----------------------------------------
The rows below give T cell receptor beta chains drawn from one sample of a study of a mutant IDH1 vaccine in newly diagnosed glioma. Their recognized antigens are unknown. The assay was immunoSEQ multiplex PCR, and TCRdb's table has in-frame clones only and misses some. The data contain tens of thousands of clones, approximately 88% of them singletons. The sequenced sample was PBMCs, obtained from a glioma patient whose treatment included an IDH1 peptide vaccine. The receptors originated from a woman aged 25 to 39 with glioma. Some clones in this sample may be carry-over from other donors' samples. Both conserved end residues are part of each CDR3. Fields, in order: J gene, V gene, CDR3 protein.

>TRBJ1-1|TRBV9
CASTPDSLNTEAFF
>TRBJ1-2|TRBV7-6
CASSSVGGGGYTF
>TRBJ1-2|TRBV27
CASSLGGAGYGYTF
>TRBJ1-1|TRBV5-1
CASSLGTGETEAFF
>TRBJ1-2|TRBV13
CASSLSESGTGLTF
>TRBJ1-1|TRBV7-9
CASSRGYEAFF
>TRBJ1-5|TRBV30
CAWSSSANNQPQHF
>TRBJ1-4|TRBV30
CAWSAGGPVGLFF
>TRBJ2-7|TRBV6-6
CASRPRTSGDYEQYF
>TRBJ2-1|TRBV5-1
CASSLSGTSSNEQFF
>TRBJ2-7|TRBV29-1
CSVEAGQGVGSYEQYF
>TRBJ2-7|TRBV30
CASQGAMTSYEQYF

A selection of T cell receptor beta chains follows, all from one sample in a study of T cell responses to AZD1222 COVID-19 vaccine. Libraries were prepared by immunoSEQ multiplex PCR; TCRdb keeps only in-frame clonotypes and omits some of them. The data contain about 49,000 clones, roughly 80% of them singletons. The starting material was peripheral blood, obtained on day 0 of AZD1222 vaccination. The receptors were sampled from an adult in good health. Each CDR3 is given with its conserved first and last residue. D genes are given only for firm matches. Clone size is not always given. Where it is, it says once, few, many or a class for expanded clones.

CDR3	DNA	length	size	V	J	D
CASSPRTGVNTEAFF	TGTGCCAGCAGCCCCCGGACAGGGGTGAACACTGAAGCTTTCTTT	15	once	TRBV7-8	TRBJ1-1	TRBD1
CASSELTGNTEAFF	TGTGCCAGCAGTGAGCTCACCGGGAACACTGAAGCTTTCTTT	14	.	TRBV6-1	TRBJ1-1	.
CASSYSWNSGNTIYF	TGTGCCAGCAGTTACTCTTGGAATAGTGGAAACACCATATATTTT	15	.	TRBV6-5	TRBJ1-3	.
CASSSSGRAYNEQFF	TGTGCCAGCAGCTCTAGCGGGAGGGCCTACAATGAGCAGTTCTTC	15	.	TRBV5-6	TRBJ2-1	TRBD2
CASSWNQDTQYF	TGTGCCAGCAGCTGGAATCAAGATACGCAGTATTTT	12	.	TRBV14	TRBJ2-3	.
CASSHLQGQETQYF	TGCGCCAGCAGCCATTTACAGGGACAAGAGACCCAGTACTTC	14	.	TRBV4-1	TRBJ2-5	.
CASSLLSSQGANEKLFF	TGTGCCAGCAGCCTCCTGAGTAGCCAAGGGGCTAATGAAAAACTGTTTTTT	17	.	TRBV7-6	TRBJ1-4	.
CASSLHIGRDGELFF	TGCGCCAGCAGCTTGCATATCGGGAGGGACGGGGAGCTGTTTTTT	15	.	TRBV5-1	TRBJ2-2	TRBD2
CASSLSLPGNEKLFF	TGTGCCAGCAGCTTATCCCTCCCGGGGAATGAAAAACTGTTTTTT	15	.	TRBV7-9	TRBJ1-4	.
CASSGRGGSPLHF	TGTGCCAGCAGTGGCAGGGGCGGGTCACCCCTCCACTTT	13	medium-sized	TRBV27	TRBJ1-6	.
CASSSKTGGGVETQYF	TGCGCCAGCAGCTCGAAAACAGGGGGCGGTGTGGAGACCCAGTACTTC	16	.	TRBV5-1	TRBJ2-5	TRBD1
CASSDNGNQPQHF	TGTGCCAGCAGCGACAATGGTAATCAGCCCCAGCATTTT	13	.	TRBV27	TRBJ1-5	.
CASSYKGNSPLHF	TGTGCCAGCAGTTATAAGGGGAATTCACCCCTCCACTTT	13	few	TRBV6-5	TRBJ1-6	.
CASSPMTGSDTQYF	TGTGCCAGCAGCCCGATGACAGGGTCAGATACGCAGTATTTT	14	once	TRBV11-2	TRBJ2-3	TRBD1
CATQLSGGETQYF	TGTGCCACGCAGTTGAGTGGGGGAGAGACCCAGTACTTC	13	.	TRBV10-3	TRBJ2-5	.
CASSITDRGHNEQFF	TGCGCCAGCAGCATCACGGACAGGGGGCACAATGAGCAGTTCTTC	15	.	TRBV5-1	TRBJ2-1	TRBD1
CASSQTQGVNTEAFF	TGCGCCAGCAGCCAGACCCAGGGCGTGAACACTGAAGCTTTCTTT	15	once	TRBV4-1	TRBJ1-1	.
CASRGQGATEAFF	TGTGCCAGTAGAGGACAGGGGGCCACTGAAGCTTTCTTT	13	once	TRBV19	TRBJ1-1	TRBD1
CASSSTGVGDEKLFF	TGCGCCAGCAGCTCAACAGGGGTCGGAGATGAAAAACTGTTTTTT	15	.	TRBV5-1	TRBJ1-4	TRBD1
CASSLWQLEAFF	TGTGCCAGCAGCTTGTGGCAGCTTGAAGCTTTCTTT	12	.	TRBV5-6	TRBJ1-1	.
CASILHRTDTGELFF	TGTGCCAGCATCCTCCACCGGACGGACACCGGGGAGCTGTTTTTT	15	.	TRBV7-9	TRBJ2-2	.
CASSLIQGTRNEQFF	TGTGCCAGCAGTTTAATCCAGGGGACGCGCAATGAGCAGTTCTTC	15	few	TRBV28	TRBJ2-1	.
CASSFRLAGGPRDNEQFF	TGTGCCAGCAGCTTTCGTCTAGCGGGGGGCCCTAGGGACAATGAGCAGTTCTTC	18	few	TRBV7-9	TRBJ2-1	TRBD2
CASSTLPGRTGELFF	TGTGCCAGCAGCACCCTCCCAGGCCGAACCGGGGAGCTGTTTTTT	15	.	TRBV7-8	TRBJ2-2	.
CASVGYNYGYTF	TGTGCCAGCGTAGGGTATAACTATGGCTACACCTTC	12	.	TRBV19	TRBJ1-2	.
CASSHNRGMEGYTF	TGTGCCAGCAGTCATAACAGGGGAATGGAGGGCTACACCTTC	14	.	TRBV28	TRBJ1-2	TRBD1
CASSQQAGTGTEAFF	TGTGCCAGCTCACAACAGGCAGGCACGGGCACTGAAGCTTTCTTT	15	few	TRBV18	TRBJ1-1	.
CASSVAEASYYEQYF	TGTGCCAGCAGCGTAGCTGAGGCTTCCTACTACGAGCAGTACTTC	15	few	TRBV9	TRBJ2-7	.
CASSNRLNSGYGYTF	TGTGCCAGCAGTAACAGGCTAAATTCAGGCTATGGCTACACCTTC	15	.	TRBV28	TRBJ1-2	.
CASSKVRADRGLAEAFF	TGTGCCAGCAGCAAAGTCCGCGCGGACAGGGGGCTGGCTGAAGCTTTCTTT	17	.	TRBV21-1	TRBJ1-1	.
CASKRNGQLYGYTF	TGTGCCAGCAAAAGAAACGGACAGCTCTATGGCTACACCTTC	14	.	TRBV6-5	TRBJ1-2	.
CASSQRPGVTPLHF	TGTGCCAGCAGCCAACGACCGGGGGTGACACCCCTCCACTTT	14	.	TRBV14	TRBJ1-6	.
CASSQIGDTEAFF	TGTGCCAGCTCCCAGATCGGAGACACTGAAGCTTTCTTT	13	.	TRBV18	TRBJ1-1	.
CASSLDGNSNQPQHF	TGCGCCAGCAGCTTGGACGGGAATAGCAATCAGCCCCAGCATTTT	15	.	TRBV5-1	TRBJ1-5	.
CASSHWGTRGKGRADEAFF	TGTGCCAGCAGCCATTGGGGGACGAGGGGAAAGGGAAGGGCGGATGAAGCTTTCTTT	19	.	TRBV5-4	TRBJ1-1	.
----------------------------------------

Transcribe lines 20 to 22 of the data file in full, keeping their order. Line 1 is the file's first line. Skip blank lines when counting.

>TRBJ2-1|TRBV5-1
CASSLSGTSSNEQFF
>TRBJ2-7|TRBV29-1